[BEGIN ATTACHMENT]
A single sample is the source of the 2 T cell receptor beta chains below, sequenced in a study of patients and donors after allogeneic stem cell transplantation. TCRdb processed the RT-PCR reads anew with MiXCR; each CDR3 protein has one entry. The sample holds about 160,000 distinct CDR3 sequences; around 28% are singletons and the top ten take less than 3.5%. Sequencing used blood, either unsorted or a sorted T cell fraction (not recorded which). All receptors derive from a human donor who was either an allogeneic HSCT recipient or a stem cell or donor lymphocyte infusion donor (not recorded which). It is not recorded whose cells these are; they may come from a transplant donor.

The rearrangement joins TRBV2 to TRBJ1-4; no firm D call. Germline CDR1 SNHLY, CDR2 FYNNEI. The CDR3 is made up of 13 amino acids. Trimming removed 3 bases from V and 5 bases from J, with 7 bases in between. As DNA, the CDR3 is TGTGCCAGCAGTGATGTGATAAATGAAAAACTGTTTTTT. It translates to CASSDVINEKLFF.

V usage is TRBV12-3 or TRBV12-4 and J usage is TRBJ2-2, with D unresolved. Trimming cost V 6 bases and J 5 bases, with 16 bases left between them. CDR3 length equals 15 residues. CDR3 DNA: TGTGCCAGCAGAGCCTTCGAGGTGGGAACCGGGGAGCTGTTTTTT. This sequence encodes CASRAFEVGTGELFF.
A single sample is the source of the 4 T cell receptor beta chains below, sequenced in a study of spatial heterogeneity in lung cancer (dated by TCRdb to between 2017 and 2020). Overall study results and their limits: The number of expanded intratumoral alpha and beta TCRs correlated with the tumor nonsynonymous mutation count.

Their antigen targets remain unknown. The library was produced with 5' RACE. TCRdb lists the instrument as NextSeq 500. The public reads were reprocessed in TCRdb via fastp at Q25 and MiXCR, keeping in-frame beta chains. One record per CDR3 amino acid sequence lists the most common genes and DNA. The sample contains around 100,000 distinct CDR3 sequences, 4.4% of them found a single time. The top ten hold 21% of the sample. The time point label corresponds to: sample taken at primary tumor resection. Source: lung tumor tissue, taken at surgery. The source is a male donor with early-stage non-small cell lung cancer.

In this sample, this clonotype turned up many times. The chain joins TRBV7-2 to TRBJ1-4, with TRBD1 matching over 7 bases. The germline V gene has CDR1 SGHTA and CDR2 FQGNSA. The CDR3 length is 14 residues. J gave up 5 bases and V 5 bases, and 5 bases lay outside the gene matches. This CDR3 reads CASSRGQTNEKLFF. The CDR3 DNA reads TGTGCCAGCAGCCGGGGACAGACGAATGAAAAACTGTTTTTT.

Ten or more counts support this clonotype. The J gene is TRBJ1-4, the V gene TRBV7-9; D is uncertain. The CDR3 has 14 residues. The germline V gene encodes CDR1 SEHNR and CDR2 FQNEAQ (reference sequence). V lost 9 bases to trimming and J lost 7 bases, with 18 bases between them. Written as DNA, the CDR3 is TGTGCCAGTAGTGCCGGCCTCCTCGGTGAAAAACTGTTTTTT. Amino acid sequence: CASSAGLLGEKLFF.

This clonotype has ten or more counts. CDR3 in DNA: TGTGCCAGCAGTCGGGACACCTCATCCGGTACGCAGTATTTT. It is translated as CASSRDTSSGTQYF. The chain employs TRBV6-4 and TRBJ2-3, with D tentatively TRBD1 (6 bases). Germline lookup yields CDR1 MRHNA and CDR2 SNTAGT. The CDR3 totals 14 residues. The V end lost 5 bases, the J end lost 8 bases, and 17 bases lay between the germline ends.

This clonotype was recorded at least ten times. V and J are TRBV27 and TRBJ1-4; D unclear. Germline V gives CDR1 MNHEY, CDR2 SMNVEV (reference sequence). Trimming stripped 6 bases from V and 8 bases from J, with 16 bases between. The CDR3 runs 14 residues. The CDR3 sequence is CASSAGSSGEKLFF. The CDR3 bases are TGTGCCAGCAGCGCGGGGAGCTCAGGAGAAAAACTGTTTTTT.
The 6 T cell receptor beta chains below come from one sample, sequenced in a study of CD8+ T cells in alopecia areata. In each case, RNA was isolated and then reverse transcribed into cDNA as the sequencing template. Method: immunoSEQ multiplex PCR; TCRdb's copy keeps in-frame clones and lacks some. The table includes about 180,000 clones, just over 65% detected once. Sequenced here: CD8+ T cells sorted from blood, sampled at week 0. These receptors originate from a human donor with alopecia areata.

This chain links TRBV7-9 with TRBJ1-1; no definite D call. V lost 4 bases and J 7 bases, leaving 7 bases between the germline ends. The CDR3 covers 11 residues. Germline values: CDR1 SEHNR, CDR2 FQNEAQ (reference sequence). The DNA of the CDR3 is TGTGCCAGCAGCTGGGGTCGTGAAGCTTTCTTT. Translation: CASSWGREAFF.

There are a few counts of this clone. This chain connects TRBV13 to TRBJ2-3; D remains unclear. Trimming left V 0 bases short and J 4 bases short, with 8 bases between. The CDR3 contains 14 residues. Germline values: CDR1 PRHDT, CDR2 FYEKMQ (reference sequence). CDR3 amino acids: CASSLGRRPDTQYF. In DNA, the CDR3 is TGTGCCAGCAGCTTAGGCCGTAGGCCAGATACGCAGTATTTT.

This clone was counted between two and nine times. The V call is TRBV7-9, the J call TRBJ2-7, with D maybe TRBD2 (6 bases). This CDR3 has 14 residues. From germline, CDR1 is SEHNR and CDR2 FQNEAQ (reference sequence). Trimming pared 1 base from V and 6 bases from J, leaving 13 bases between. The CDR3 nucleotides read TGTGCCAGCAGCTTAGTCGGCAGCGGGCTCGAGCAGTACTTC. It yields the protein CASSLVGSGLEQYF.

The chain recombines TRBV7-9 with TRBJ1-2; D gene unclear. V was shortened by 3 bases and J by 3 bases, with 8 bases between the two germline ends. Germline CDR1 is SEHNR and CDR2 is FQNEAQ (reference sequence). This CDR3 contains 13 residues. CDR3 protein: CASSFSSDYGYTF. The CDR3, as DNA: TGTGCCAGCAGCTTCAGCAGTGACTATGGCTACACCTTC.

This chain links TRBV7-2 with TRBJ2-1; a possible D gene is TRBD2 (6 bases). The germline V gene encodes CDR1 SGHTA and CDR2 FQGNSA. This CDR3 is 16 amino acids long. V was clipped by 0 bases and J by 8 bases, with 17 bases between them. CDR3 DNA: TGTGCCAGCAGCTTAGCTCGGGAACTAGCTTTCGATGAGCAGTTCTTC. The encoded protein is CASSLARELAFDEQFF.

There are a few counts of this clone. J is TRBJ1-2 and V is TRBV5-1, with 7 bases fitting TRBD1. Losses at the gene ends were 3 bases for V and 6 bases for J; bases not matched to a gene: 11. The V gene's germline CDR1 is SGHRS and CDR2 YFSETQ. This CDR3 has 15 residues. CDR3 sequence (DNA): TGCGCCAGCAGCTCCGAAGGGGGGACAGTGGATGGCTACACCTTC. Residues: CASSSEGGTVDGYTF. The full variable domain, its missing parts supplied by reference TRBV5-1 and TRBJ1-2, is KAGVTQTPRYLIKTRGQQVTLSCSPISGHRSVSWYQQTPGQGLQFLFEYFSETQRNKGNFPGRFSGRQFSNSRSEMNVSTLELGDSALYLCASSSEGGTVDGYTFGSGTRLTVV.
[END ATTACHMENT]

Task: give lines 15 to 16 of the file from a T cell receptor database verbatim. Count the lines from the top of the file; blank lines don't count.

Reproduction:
This chain links TRBV7-2 with TRBJ2-1; a possible D gene is TRBD2 (6 bases). The germline V gene encodes CDR1 SGHTA and CDR2 FQGNSA. This CDR3 is 16 amino acids long. V was clipped by 0 bases and J by 8 bases, with 17 bases between them. CDR3 DNA: TGTGCCAGCAGCTTAGCTCGGGAACTAGCTTTCGATGAGCAGTTCTTC. The encoded protein is CASSLARELAFDEQFF.

There are a few counts of this clone. J is TRBJ1-2 and V is TRBV5-1, with 7 bases fitting TRBD1. Losses at the gene ends were 3 bases for V and 6 bases for J; bases not matched to a gene: 11. The V gene's germline CDR1 is SGHRS and CDR2 YFSETQ. This CDR3 has 15 residues. CDR3 sequence (DNA): TGCGCCAGCAGCTCCGAAGGGGGGACAGTGGATGGCTACACCTTC. Residues: CASSSEGGTVDGYTF. The full variable domain, its missing parts supplied by reference TRBV5-1 and TRBJ1-2, is KAGVTQTPRYLIKTRGQQVTLSCSPISGHRSVSWYQQTPGQGLQFLFEYFSETQRNKGNFPGRFSGRQFSNSRSEMNVSTLELGDSALYLCASSSEGGTVDGYTFGSGTRLTVV.